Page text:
For the first biography of this man of letters, diplomat, and scholar, Donald Harman Akenson had unrestricted access to O'Brien's personal papers. The intimate drama of people and events that emerges is not only a portrait of one man but also the story of modern history unfolding. "Conor Cruise O'Brien . . . has certainly found a splendid biographer in historian Akenson. . . . [This] is a very fine biography, full of wit, verve, candor, and a critical appreciation of its subject."--Kirkus Reviews
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The author of 12 history books, including God's People: Covenant and Land in South Africa, Israel and Ulster (LJ 9/1/92), Akenson is a most appropriate scholar to undertake the biography of O'Brien, one of Ireland's political and literary luminaries. Born in 1917, O'Brien rose through the ranks of the Irish foreign office to join the U.N. delegation at a time when Ireland served as an anti-imperial voice in that body. During the Belgian Congo crisis, he was Dag Hammarskjold's special representative-a post he resigned on a matter of principle to write To Katanga and Back in 1962. Becoming the vice chancellor of the University of Ghana, O'Brien crossed swords with Kwame Nkrumah, the first president of independent Ghana. Moving from African politics to literary and academic politics, O'Brien held the Schweitzer Chair at New York University and was embroiled in the left-of-center literary currents of the day. In addition, he served as a member of the Irish Cabinet in the 1970s and as editor of the Observer. Aksenson's care in reviewing O'Brien's papers, his interviews, and his integration of his sources into the chronicle of O'Brien's life are done masterfully. Avoiding a rehash of gossip while still presenting the darker corners of O'Brien's life and personality, Akenson accomplishes what we seek of an excellent biography. Highly recommended. To accompany his biography, Akenson has chosen selections of O'Brien's writings, arranged chronologically to illuminate O'Brien's work and thought at particular points in his life. The anthology is best read with the biography for it is not a collection of O'Brien's "best" or "recent" writing but rather a collection that charts the evolution of his extraordinary literary skills from those of a young student to his more recent work on Edmund Burke. This book could stand alone for the more serious scholar of O'Brien, but it is recommended especially as a companion to the biography.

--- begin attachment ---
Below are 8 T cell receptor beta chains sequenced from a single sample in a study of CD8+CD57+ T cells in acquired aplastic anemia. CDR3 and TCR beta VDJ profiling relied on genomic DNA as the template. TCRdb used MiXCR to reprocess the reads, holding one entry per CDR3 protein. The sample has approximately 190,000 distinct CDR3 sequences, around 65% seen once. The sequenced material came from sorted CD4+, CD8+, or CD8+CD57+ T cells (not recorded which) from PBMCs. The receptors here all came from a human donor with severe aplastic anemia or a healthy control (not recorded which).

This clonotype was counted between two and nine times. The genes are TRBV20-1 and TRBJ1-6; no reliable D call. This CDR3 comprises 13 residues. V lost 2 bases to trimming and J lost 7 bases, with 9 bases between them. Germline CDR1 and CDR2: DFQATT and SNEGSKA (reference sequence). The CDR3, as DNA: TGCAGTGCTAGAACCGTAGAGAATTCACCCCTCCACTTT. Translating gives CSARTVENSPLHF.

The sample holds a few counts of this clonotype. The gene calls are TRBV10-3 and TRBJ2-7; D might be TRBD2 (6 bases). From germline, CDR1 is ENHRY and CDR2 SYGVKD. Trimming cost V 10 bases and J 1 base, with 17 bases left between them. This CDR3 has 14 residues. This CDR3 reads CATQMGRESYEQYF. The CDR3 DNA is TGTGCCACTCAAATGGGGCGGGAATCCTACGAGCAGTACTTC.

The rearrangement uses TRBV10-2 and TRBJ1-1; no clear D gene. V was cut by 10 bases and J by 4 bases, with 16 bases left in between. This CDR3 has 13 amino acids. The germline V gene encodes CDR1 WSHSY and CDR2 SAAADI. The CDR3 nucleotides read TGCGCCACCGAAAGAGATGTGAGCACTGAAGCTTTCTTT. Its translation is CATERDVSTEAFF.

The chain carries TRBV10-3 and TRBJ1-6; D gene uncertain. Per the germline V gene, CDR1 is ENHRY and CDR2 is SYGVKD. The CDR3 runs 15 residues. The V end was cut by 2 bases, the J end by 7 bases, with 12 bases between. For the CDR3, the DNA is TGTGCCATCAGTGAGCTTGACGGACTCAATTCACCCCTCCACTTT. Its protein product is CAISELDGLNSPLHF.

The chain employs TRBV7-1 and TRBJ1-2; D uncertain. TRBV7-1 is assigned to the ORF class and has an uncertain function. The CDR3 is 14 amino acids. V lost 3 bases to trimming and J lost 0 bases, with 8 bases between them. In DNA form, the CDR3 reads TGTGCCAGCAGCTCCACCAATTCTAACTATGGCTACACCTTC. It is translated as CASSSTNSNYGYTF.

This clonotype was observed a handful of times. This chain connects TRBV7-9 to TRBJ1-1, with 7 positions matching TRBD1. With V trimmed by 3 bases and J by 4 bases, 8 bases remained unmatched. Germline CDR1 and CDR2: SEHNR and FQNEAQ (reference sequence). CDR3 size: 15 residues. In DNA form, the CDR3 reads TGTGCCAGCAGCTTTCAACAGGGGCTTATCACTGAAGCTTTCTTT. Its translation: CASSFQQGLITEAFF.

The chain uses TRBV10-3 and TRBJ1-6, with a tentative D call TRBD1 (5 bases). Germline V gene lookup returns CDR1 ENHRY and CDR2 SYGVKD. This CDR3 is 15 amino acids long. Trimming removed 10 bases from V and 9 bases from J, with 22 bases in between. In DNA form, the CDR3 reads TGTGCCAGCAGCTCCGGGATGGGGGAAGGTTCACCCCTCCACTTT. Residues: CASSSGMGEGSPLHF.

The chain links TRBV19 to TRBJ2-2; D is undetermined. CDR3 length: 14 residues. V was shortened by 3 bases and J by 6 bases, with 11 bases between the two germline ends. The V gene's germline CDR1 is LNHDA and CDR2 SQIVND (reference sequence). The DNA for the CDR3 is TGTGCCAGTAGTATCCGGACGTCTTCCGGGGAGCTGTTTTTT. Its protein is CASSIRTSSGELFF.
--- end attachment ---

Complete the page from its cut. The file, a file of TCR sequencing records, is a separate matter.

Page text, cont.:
Richard B. Finnegan, Stonehill Coll., North Easton, Mass.
Copyright 1994 Reed Business Information, Inc.
O'Brien is an anachronistic figure--and an anomalous one. This century has produced only a handful of writer/scholar/diplomat/politicians, and the Republic of Ireland's leaders have included few divorced agnostics. Yet there O'Brien is: Irish civil servant; UN functionary in the Congo in the final months of the Katanga secession; University of Ghana vice-chancellor under chancellor (and president) Nkrumah; professor and founder of New York University's "Literature and Society" program; Irish Labour Party legislator and cabinet minister; editor in chief of the Observer (London); and, throughout his life, superb newspaper and magazine journalist and skilled historian, most recently author of a notable biography of Edmund Burke, The Great Melody (1992). Akenson, who is a history professor at Queen's University, Kingston, Ontario, Canada, has studied many of the same aspects of Irish and international history that have been O'Brien's central concerns and was given unrestricted access to O'Brien himself and to his subject's papers, friends, and (many of his) enemies. Respectful but not uncritical and thoroughly fascinating, Conor achieves much more than Akenson's quite modest aim: "to appreciate [O'Brien] alive, before analyzing him to death." Mary Carroll
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Descripción Cornell University Press, 1994. Hardcover. Estado de conservación: New. Nº de ref. de la librería DADAX0801430879